As they say, it's better to burn out than fade away. That's an idea proven by Adam Beach's turn as 'Slipknot' in David Ayer's Suicide Squad, clearly giving up his time in the spotlight to the bigger and more well-known DC Comics stars of the film. To the casual viewer, Slipknot may seem like a lower-level villain, best known for punching out an FBI agent, and ascending a rooftop with his signature rope/grapnel launcher. But the actor in the role has a lot more to offer.
When we got the opportunity to speak with Beach at the film's premiere, the man referred to by the film's producers as "one of the nicest human beings on planet Earth" discussed the love of society for the 'bad guy,' how heroes can get boring, and a bit more about his bombshell reveal that his character was actually captured in battle with Wonder Woman.
If a movie fan were to conduct some research on the film's cast, no character would seem more different from the page to the screen than Slipknot, completely re-imagined by Ayer and company. And, in a film - and film universe - that has emphasized diversity, the decision was made to cast another actor of color in a traditionally white role (Beach being Canadian First Nations). Beach explained to us that Ayer's decision to take "a white, Jewish chemist and makee him a Native American" allowed him to "wear my pride on my sleeve." Even if the character is a murderous assassin (which Beach isn't).
He went on to offer his own definition of what a "villain" really is, in the light of a movie making such a group their cast of heroes:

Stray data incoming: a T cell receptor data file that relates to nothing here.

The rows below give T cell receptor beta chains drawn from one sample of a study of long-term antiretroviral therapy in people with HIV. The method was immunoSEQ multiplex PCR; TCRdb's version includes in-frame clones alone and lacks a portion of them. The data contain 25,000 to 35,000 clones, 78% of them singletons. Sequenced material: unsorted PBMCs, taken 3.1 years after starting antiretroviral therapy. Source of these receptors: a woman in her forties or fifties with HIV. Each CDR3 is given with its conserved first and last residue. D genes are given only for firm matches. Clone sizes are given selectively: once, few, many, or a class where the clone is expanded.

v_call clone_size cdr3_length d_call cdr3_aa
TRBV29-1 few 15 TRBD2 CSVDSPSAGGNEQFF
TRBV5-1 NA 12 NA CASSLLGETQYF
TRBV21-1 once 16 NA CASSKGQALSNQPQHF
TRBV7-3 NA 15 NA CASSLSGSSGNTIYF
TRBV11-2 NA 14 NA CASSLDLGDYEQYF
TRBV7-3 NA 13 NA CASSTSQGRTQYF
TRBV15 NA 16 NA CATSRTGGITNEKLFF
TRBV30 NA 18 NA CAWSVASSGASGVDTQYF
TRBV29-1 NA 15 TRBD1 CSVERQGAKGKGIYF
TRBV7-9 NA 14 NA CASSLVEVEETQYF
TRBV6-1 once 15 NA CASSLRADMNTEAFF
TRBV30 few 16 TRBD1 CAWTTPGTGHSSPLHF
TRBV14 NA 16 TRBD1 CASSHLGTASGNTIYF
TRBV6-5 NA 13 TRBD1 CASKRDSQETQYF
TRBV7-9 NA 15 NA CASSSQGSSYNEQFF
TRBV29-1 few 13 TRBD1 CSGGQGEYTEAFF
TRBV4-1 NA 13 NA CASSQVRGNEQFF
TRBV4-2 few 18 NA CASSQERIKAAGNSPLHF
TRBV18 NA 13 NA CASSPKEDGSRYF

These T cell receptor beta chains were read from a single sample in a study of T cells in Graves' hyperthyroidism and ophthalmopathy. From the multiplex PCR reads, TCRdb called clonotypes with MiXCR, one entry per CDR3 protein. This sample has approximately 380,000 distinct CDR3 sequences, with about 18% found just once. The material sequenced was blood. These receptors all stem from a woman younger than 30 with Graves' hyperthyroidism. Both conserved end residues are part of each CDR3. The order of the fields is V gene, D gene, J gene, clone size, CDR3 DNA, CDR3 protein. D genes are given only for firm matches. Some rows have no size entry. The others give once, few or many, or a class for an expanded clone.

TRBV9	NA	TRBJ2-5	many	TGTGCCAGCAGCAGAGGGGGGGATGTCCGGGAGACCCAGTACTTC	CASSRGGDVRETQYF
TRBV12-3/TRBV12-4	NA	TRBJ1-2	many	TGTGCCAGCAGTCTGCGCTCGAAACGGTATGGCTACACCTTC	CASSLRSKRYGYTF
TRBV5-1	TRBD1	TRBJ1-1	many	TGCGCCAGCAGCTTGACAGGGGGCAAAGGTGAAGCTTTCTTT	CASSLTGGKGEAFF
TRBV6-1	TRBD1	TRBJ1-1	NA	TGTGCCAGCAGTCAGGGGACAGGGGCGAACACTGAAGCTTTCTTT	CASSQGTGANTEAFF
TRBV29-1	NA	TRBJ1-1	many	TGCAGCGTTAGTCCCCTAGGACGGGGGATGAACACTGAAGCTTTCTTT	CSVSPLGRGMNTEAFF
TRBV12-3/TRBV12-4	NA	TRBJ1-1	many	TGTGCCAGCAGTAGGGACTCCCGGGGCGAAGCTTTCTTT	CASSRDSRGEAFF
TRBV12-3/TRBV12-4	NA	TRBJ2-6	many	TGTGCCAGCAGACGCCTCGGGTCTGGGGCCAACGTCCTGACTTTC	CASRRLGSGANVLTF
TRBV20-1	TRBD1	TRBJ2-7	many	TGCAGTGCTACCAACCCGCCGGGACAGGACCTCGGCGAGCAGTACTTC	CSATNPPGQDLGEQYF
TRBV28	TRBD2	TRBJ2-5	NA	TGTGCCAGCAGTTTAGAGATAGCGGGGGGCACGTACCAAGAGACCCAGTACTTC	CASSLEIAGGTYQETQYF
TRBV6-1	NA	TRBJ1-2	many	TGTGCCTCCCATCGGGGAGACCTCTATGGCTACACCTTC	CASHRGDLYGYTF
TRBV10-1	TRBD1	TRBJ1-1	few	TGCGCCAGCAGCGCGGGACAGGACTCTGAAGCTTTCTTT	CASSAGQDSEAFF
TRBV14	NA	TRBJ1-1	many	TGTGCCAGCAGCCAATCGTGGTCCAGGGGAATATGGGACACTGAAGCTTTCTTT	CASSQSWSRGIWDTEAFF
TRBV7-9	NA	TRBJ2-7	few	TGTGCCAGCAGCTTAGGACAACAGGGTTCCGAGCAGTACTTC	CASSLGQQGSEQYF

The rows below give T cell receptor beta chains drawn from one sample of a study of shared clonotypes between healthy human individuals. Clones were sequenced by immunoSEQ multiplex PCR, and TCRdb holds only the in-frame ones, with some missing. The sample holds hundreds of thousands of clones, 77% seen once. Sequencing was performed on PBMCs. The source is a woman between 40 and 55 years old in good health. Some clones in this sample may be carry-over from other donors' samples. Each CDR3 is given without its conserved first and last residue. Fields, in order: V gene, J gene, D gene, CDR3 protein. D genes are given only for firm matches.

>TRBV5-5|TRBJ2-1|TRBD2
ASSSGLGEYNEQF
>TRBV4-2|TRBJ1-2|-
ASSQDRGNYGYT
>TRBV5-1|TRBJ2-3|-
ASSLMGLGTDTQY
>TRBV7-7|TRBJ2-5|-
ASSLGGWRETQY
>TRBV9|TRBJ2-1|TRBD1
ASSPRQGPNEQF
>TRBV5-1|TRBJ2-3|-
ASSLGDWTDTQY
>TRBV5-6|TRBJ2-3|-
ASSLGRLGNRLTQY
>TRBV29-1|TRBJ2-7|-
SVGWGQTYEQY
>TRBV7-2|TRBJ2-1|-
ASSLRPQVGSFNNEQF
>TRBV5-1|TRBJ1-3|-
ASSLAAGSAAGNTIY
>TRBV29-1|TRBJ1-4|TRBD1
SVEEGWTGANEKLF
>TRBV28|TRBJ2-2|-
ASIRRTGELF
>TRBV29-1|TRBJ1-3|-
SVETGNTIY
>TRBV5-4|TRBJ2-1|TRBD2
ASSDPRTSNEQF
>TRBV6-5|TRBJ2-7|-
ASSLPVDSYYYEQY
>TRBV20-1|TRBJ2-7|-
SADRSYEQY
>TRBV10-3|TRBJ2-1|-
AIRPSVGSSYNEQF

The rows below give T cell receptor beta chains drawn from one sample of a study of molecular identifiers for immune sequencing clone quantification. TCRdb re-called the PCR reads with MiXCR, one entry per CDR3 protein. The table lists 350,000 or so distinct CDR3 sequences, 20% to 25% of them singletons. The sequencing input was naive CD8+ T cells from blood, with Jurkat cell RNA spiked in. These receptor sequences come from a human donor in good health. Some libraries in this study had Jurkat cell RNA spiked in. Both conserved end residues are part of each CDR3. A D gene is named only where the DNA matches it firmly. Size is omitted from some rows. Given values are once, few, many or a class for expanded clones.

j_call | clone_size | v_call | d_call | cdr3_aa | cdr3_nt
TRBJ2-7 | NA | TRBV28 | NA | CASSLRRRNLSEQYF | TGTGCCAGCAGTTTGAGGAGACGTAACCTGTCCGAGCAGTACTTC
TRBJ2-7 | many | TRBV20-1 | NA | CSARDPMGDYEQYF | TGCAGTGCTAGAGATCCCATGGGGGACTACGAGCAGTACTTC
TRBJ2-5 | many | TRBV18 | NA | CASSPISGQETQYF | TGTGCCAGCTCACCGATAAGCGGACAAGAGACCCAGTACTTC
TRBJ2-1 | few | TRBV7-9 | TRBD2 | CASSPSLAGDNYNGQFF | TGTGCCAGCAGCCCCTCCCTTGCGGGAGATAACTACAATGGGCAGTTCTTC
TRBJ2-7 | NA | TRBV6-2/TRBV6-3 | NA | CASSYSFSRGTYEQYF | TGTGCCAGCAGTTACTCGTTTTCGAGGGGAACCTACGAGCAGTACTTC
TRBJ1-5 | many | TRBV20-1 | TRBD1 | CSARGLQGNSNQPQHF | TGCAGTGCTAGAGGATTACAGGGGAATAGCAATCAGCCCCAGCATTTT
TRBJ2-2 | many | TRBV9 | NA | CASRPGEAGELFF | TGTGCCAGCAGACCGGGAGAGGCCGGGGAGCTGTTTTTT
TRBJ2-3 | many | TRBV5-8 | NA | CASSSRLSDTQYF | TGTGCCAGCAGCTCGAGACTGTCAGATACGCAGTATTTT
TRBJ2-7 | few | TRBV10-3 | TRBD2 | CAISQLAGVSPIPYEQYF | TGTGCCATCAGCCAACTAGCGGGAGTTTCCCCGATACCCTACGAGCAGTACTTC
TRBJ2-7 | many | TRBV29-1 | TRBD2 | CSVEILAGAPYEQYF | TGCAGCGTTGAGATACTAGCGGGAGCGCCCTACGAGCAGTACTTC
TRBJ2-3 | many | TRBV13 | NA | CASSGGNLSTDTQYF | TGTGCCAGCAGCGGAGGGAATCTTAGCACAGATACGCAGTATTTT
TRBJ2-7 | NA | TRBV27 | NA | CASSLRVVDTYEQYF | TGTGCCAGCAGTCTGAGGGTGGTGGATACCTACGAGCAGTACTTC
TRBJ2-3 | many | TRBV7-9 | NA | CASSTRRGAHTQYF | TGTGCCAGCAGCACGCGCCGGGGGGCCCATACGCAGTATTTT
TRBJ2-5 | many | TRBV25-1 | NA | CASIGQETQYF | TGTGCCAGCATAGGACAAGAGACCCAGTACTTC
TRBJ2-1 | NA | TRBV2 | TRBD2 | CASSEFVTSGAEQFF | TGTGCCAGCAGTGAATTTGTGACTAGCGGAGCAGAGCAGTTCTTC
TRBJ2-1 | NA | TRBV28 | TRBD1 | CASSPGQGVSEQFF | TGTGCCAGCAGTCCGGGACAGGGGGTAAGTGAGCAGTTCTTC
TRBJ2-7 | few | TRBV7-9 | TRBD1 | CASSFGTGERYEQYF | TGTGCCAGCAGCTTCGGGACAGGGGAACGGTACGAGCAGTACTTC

"A villain is a misfit who has special talents and they do it well [smiles]. Nowadays we love villains… we get bored of superheroes being untouchable and here we can explore villains [and] human nature. Everybody loves a bad guy, right? Yeah, there is a fascination with the villains in comics. And we are lucky to be the first to represent that [on the big screen] and put a twist to it."
The twist, as explained by Beach, was the revelation that 'bad guy' or not, these people still have fears, weaknesses, and their own demons to overcome - all things making them even more complex than your average hero. And instead of making it all up, Ayer was apparently just as willing to bring the cast's actual experiences into the larger-than-life characters they played:
"David allows us to bring trauma to the table that formed a trust and a bond with everybody. It was great, because when everyone turned it on, they became their characters. Like Harley, when she started the voice Margot [did], I was like 'Where’d she get that from?' It is amazing. It’s very bubble gum. And Killer Croc, the guy reeks evil. It’s scary. And Jai Courtney is just like fly-off-the-wall, tumbling everywhere you can go. It’s funny as hell."
Beach since revealed another tale from the film set, when David Ayer asked him to give his idea of what Slipknot was up to before being captured and thrown into the Squad. His answer? Strangling Wonder Woman, obviously. His decision to single out the other rope-wielding icon of DC Comics was no coincidence, since Beach told us his one hope for Slipknot would be the chance to see whose lassos and knots are really the best in the DCEU:
"Man, I would just love to see him become more involved in battling Wonder Woman. I joke about it, but that would be kind of a cool battle because I have unbreakable ropes and so does she…. I want to see him battling Wonder Woman and tying her up and seeing whose ropes are better."
Fans can keep their fingers crossed that Slipknot will get the chance... but we don't think his odds are that good.
Suicide Squad is in theaters now. Wonder Woman opens on June 2, 2017; Justice League on November 17, 2017; Aquaman on July 27, 2018; an untitled DC Film on October 5, 2018; Shazam on April 5, 2019; Justice League 2 on June 14, 2019; an untitled DC film on November 1, 2019; Cyborg on April 3, 2020; and Green Lantern Corps on July 24, 2020. The Flash and Batman solo movie are currently without release dates.